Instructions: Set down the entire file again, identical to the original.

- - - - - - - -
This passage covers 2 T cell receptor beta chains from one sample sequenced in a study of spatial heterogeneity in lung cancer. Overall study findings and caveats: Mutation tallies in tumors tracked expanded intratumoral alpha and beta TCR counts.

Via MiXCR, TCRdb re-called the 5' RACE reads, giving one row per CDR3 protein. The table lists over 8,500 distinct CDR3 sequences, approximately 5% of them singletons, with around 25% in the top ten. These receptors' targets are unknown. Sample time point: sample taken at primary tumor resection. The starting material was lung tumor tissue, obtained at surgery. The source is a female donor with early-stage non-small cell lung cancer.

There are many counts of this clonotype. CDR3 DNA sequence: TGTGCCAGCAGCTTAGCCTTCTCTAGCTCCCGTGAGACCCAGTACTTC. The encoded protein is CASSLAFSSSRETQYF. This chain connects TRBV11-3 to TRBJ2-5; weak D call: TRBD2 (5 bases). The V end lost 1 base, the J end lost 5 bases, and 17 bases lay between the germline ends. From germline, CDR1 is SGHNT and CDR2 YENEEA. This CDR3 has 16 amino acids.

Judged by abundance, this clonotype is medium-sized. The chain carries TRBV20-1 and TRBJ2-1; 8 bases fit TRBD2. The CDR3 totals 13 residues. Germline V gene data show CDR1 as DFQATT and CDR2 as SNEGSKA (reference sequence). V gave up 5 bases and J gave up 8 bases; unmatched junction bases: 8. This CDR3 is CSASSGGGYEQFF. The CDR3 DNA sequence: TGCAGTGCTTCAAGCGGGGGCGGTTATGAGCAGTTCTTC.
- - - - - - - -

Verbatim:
This passage covers 2 T cell receptor beta chains from one sample sequenced in a study of spatial heterogeneity in lung cancer. Overall study findings and caveats: Mutation tallies in tumors tracked expanded intratumoral alpha and beta TCR counts.

Via MiXCR, TCRdb re-called the 5' RACE reads, giving one row per CDR3 protein. The table lists over 8,500 distinct CDR3 sequences, approximately 5% of them singletons, with around 25% in the top ten. These receptors' targets are unknown. Sample time point: sample taken at primary tumor resection. The starting material was lung tumor tissue, obtained at surgery. The source is a female donor with early-stage non-small cell lung cancer.

There are many counts of this clonotype. CDR3 DNA sequence: TGTGCCAGCAGCTTAGCCTTCTCTAGCTCCCGTGAGACCCAGTACTTC. The encoded protein is CASSLAFSSSRETQYF. This chain connects TRBV11-3 to TRBJ2-5; weak D call: TRBD2 (5 bases). The V end lost 1 base, the J end lost 5 bases, and 17 bases lay between the germline ends. From germline, CDR1 is SGHNT and CDR2 YENEEA. This CDR3 has 16 amino acids.

Judged by abundance, this clonotype is medium-sized. The chain carries TRBV20-1 and TRBJ2-1; 8 bases fit TRBD2. The CDR3 totals 13 residues. Germline V gene data show CDR1 as DFQATT and CDR2 as SNEGSKA (reference sequence). V gave up 5 bases and J gave up 8 bases; unmatched junction bases: 8. This CDR3 is CSASSGGGYEQFF. The CDR3 DNA sequence: TGCAGTGCTTCAAGCGGGGGCGGTTATGAGCAGTTCTTC.